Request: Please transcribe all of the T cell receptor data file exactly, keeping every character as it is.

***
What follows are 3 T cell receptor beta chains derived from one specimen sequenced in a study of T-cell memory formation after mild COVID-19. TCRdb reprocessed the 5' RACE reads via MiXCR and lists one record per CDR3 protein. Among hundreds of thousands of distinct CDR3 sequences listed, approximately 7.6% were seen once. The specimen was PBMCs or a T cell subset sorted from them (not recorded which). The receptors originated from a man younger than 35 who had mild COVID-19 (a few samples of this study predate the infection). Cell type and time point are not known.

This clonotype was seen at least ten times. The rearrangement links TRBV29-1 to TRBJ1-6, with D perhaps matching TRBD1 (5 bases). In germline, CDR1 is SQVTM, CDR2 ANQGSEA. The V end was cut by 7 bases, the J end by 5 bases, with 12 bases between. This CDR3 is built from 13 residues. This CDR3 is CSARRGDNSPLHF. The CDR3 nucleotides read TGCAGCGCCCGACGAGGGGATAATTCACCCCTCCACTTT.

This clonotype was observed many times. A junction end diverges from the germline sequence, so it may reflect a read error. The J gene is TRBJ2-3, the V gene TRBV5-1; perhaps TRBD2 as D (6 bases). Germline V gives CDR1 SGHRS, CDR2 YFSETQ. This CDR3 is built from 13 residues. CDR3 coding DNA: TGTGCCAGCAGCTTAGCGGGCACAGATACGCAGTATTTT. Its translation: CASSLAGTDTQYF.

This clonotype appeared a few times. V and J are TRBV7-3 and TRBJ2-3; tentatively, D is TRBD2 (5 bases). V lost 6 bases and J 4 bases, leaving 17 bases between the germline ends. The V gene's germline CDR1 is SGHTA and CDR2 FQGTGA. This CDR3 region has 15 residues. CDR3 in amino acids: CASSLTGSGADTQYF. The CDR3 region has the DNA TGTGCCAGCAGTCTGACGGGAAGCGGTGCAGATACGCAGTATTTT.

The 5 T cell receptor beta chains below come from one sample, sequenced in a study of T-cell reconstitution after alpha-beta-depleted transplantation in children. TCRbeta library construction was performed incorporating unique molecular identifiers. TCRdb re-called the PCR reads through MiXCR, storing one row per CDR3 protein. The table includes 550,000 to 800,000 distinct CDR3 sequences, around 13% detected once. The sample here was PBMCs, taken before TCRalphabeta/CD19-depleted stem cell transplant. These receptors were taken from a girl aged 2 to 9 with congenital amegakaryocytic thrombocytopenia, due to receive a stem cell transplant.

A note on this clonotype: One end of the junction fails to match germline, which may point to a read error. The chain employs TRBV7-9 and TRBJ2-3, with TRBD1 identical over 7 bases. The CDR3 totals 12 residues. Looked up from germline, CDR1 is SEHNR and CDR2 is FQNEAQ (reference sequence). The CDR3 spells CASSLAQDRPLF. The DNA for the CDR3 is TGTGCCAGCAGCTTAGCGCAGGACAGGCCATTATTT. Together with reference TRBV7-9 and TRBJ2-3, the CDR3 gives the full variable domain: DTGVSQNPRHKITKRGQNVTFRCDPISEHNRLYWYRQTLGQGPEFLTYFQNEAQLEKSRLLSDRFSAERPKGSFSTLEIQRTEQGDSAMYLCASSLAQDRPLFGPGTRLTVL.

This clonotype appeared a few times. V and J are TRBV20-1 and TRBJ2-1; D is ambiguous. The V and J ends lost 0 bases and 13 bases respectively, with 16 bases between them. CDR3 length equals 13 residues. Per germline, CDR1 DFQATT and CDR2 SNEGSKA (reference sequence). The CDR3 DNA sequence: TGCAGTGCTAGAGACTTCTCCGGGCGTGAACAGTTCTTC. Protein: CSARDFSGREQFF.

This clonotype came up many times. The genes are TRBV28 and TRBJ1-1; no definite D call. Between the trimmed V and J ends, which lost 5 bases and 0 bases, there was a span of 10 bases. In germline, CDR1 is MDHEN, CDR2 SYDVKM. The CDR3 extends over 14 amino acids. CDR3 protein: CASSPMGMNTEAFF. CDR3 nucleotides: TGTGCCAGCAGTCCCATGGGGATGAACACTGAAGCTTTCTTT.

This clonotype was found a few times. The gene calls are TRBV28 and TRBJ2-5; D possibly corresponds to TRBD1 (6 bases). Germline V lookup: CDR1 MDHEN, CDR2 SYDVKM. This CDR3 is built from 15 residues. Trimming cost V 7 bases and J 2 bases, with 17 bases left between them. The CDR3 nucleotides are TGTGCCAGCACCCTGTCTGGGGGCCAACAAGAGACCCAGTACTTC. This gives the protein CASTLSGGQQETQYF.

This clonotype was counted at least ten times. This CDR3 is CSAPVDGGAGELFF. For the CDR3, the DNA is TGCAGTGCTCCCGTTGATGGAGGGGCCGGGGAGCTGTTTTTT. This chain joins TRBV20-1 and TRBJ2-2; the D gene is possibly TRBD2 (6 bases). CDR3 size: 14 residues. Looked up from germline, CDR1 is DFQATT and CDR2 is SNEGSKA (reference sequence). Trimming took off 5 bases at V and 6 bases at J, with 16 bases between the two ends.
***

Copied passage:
What follows are 3 T cell receptor beta chains derived from one specimen sequenced in a study of T-cell memory formation after mild COVID-19. TCRdb reprocessed the 5' RACE reads via MiXCR and lists one record per CDR3 protein. Among hundreds of thousands of distinct CDR3 sequences listed, approximately 7.6% were seen once. The specimen was PBMCs or a T cell subset sorted from them (not recorded which). The receptors originated from a man younger than 35 who had mild COVID-19 (a few samples of this study predate the infection). Cell type and time point are not known.

This clonotype was seen at least ten times. The rearrangement links TRBV29-1 to TRBJ1-6, with D perhaps matching TRBD1 (5 bases). In germline, CDR1 is SQVTM, CDR2 ANQGSEA. The V end was cut by 7 bases, the J end by 5 bases, with 12 bases between. This CDR3 is built from 13 residues. This CDR3 is CSARRGDNSPLHF. The CDR3 nucleotides read TGCAGCGCCCGACGAGGGGATAATTCACCCCTCCACTTT.

This clonotype was observed many times. A junction end diverges from the germline sequence, so it may reflect a read error. The J gene is TRBJ2-3, the V gene TRBV5-1; perhaps TRBD2 as D (6 bases). Germline V gives CDR1 SGHRS, CDR2 YFSETQ. This CDR3 is built from 13 residues. CDR3 coding DNA: TGTGCCAGCAGCTTAGCGGGCACAGATACGCAGTATTTT. Its translation: CASSLAGTDTQYF.

This clonotype appeared a few times. V and J are TRBV7-3 and TRBJ2-3; tentatively, D is TRBD2 (5 bases). V lost 6 bases and J 4 bases, leaving 17 bases between the germline ends. The V gene's germline CDR1 is SGHTA and CDR2 FQGTGA. This CDR3 region has 15 residues. CDR3 in amino acids: CASSLTGSGADTQYF. The CDR3 region has the DNA TGTGCCAGCAGTCTGACGGGAAGCGGTGCAGATACGCAGTATTTT.

The 5 T cell receptor beta chains below come from one sample, sequenced in a study of T-cell reconstitution after alpha-beta-depleted transplantation in children. TCRbeta library construction was performed incorporating unique molecular identifiers. TCRdb re-called the PCR reads through MiXCR, storing one row per CDR3 protein. The table includes 550,000 to 800,000 distinct CDR3 sequences, around 13% detected once. The sample here was PBMCs, taken before TCRalphabeta/CD19-depleted stem cell transplant. These receptors were taken from a girl aged 2 to 9 with congenital amegakaryocytic thrombocytopenia, due to receive a stem cell transplant.

A note on this clonotype: One end of the junction fails to match germline, which may point to a read error. The chain employs TRBV7-9 and TRBJ2-3, with TRBD1 identical over 7 bases. The CDR3 totals 12 residues. Looked up from germline, CDR1 is SEHNR and CDR2 is FQNEAQ (reference sequence). The CDR3 spells CASSLAQDRPLF. The DNA for the CDR3 is TGTGCCAGCAGCTTAGCGCAGGACAGGCCATTATTT. Together with reference TRBV7-9 and TRBJ2-3, the CDR3 gives the full variable domain: DTGVSQNPRHKITKRGQNVTFRCDPISEHNRLYWYRQTLGQGPEFLTYFQNEAQLEKSRLLSDRFSAERPKGSFSTLEIQRTEQGDSAMYLCASSLAQDRPLFGPGTRLTVL.

This clonotype appeared a few times. V and J are TRBV20-1 and TRBJ2-1; D is ambiguous. The V and J ends lost 0 bases and 13 bases respectively, with 16 bases between them. CDR3 length equals 13 residues. Per germline, CDR1 DFQATT and CDR2 SNEGSKA (reference sequence). The CDR3 DNA sequence: TGCAGTGCTAGAGACTTCTCCGGGCGTGAACAGTTCTTC. Protein: CSARDFSGREQFF.

This clonotype came up many times. The genes are TRBV28 and TRBJ1-1; no definite D call. Between the trimmed V and J ends, which lost 5 bases and 0 bases, there was a span of 10 bases. In germline, CDR1 is MDHEN, CDR2 SYDVKM. The CDR3 extends over 14 amino acids. CDR3 protein: CASSPMGMNTEAFF. CDR3 nucleotides: TGTGCCAGCAGTCCCATGGGGATGAACACTGAAGCTTTCTTT.

This clonotype was found a few times. The gene calls are TRBV28 and TRBJ2-5; D possibly corresponds to TRBD1 (6 bases). Germline V lookup: CDR1 MDHEN, CDR2 SYDVKM. This CDR3 is built from 15 residues. Trimming cost V 7 bases and J 2 bases, with 17 bases left between them. The CDR3 nucleotides are TGTGCCAGCACCCTGTCTGGGGGCCAACAAGAGACCCAGTACTTC. This gives the protein CASTLSGGQQETQYF.

This clonotype was counted at least ten times. This CDR3 is CSAPVDGGAGELFF. For the CDR3, the DNA is TGCAGTGCTCCCGTTGATGGAGGGGCCGGGGAGCTGTTTTTT. This chain joins TRBV20-1 and TRBJ2-2; the D gene is possibly TRBD2 (6 bases). CDR3 size: 14 residues. Looked up from germline, CDR1 is DFQATT and CDR2 is SNEGSKA (reference sequence). Trimming took off 5 bases at V and 6 bases at J, with 16 bases between the two ends.